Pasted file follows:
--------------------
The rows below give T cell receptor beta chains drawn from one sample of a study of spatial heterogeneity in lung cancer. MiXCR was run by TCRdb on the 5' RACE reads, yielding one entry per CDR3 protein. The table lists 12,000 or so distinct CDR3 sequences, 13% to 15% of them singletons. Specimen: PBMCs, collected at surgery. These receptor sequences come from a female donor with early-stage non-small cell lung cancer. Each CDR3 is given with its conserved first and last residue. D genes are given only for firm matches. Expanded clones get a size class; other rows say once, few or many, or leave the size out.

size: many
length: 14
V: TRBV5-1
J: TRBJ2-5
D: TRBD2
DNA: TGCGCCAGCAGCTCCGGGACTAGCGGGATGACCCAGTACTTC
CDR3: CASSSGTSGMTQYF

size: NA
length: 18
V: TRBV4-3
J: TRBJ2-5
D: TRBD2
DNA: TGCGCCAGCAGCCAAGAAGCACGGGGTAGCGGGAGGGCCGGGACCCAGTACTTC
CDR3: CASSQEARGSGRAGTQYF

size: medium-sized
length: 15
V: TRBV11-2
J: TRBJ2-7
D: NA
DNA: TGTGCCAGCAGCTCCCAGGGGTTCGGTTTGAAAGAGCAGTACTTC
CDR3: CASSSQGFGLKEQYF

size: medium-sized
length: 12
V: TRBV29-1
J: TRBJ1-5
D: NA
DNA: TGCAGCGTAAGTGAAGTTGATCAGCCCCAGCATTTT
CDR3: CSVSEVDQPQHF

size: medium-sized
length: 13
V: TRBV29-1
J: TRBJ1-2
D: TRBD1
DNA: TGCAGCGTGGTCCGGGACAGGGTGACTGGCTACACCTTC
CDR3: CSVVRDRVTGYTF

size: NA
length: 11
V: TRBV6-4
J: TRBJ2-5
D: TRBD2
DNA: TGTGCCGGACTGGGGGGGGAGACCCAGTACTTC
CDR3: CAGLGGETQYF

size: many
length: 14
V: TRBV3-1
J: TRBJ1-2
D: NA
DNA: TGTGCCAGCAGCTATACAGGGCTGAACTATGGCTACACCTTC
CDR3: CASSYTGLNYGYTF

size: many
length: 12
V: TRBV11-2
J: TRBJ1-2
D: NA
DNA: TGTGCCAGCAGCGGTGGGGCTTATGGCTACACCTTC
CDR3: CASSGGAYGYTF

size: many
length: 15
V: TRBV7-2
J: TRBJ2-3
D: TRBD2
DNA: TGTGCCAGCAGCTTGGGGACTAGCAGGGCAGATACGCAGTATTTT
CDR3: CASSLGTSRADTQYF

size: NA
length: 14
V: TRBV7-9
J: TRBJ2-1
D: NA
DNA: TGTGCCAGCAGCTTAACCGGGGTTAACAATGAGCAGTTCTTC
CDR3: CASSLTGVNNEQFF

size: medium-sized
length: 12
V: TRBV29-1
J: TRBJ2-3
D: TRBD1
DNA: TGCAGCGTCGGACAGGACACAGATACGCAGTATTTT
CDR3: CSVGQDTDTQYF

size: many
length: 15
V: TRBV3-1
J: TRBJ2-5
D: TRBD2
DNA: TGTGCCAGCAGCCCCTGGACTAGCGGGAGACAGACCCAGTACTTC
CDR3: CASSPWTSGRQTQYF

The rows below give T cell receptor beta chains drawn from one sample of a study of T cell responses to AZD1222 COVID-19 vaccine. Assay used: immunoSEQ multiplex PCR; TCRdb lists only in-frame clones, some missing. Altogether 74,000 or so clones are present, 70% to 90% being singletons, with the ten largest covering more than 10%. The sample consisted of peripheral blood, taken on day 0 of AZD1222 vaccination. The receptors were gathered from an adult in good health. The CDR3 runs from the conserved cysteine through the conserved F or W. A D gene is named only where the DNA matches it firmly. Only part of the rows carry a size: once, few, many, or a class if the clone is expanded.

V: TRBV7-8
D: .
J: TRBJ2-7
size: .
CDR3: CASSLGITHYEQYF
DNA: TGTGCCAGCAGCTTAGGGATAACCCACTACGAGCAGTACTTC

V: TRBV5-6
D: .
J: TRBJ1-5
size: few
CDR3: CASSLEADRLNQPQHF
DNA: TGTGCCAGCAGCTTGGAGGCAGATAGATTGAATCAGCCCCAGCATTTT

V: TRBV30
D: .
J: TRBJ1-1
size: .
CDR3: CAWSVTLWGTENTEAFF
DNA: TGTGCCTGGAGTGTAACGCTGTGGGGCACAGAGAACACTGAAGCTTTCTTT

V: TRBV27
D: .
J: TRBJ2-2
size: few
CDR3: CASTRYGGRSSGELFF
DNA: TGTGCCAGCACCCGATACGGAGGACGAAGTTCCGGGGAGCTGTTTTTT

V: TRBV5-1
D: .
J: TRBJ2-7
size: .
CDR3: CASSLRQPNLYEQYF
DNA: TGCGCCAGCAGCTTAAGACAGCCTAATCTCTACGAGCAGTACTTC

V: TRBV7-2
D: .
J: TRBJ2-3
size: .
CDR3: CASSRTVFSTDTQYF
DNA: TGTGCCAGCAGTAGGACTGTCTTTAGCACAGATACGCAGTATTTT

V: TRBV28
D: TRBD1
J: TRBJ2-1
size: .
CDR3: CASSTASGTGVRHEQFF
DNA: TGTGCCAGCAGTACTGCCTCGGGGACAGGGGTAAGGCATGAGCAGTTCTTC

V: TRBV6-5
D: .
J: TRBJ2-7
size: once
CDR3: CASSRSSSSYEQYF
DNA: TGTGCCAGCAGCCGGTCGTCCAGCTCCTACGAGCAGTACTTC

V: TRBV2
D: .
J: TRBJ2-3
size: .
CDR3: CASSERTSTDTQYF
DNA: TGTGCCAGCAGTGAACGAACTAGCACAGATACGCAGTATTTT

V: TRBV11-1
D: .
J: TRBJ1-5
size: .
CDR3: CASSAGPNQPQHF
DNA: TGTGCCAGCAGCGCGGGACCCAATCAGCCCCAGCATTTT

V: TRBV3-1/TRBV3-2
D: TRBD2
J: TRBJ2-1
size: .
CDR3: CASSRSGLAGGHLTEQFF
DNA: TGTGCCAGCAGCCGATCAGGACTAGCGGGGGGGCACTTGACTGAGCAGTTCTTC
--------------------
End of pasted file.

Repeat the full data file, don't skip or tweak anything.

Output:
The rows below give T cell receptor beta chains drawn from one sample of a study of spatial heterogeneity in lung cancer. MiXCR was run by TCRdb on the 5' RACE reads, yielding one entry per CDR3 protein. The table lists 12,000 or so distinct CDR3 sequences, 13% to 15% of them singletons. Specimen: PBMCs, collected at surgery. These receptor sequences come from a female donor with early-stage non-small cell lung cancer. Each CDR3 is given with its conserved first and last residue. D genes are given only for firm matches. Expanded clones get a size class; other rows say once, few or many, or leave the size out.

size: many
length: 14
V: TRBV5-1
J: TRBJ2-5
D: TRBD2
DNA: TGCGCCAGCAGCTCCGGGACTAGCGGGATGACCCAGTACTTC
CDR3: CASSSGTSGMTQYF

size: NA
length: 18
V: TRBV4-3
J: TRBJ2-5
D: TRBD2
DNA: TGCGCCAGCAGCCAAGAAGCACGGGGTAGCGGGAGGGCCGGGACCCAGTACTTC
CDR3: CASSQEARGSGRAGTQYF

size: medium-sized
length: 15
V: TRBV11-2
J: TRBJ2-7
D: NA
DNA: TGTGCCAGCAGCTCCCAGGGGTTCGGTTTGAAAGAGCAGTACTTC
CDR3: CASSSQGFGLKEQYF

size: medium-sized
length: 12
V: TRBV29-1
J: TRBJ1-5
D: NA
DNA: TGCAGCGTAAGTGAAGTTGATCAGCCCCAGCATTTT
CDR3: CSVSEVDQPQHF

size: medium-sized
length: 13
V: TRBV29-1
J: TRBJ1-2
D: TRBD1
DNA: TGCAGCGTGGTCCGGGACAGGGTGACTGGCTACACCTTC
CDR3: CSVVRDRVTGYTF

size: NA
length: 11
V: TRBV6-4
J: TRBJ2-5
D: TRBD2
DNA: TGTGCCGGACTGGGGGGGGAGACCCAGTACTTC
CDR3: CAGLGGETQYF

size: many
length: 14
V: TRBV3-1
J: TRBJ1-2
D: NA
DNA: TGTGCCAGCAGCTATACAGGGCTGAACTATGGCTACACCTTC
CDR3: CASSYTGLNYGYTF

size: many
length: 12
V: TRBV11-2
J: TRBJ1-2
D: NA
DNA: TGTGCCAGCAGCGGTGGGGCTTATGGCTACACCTTC
CDR3: CASSGGAYGYTF

size: many
length: 15
V: TRBV7-2
J: TRBJ2-3
D: TRBD2
DNA: TGTGCCAGCAGCTTGGGGACTAGCAGGGCAGATACGCAGTATTTT
CDR3: CASSLGTSRADTQYF

size: NA
length: 14
V: TRBV7-9
J: TRBJ2-1
D: NA
DNA: TGTGCCAGCAGCTTAACCGGGGTTAACAATGAGCAGTTCTTC
CDR3: CASSLTGVNNEQFF

size: medium-sized
length: 12
V: TRBV29-1
J: TRBJ2-3
D: TRBD1
DNA: TGCAGCGTCGGACAGGACACAGATACGCAGTATTTT
CDR3: CSVGQDTDTQYF

size: many
length: 15
V: TRBV3-1
J: TRBJ2-5
D: TRBD2
DNA: TGTGCCAGCAGCCCCTGGACTAGCGGGAGACAGACCCAGTACTTC
CDR3: CASSPWTSGRQTQYF

The rows below give T cell receptor beta chains drawn from one sample of a study of T cell responses to AZD1222 COVID-19 vaccine. Assay used: immunoSEQ multiplex PCR; TCRdb lists only in-frame clones, some missing. Altogether 74,000 or so clones are present, 70% to 90% being singletons, with the ten largest covering more than 10%. The sample consisted of peripheral blood, taken on day 0 of AZD1222 vaccination. The receptors were gathered from an adult in good health. The CDR3 runs from the conserved cysteine through the conserved F or W. A D gene is named only where the DNA matches it firmly. Only part of the rows carry a size: once, few, many, or a class if the clone is expanded.

V: TRBV7-8
D: .
J: TRBJ2-7
size: .
CDR3: CASSLGITHYEQYF
DNA: TGTGCCAGCAGCTTAGGGATAACCCACTACGAGCAGTACTTC

V: TRBV5-6
D: .
J: TRBJ1-5
size: few
CDR3: CASSLEADRLNQPQHF
DNA: TGTGCCAGCAGCTTGGAGGCAGATAGATTGAATCAGCCCCAGCATTTT

V: TRBV30
D: .
J: TRBJ1-1
size: .
CDR3: CAWSVTLWGTENTEAFF
DNA: TGTGCCTGGAGTGTAACGCTGTGGGGCACAGAGAACACTGAAGCTTTCTTT

V: TRBV27
D: .
J: TRBJ2-2
size: few
CDR3: CASTRYGGRSSGELFF
DNA: TGTGCCAGCACCCGATACGGAGGACGAAGTTCCGGGGAGCTGTTTTTT

V: TRBV5-1
D: .
J: TRBJ2-7
size: .
CDR3: CASSLRQPNLYEQYF
DNA: TGCGCCAGCAGCTTAAGACAGCCTAATCTCTACGAGCAGTACTTC

V: TRBV7-2
D: .
J: TRBJ2-3
size: .
CDR3: CASSRTVFSTDTQYF
DNA: TGTGCCAGCAGTAGGACTGTCTTTAGCACAGATACGCAGTATTTT

V: TRBV28
D: TRBD1
J: TRBJ2-1
size: .
CDR3: CASSTASGTGVRHEQFF
DNA: TGTGCCAGCAGTACTGCCTCGGGGACAGGGGTAAGGCATGAGCAGTTCTTC

V: TRBV6-5
D: .
J: TRBJ2-7
size: once
CDR3: CASSRSSSSYEQYF
DNA: TGTGCCAGCAGCCGGTCGTCCAGCTCCTACGAGCAGTACTTC

V: TRBV2
D: .
J: TRBJ2-3
size: .
CDR3: CASSERTSTDTQYF
DNA: TGTGCCAGCAGTGAACGAACTAGCACAGATACGCAGTATTTT

V: TRBV11-1
D: .
J: TRBJ1-5
size: .
CDR3: CASSAGPNQPQHF
DNA: TGTGCCAGCAGCGCGGGACCCAATCAGCCCCAGCATTTT

V: TRBV3-1/TRBV3-2
D: TRBD2
J: TRBJ2-1
size: .
CDR3: CASSRSGLAGGHLTEQFF
DNA: TGTGCCAGCAGCCGATCAGGACTAGCGGGGGGGCACTTGACTGAGCAGTTCTTC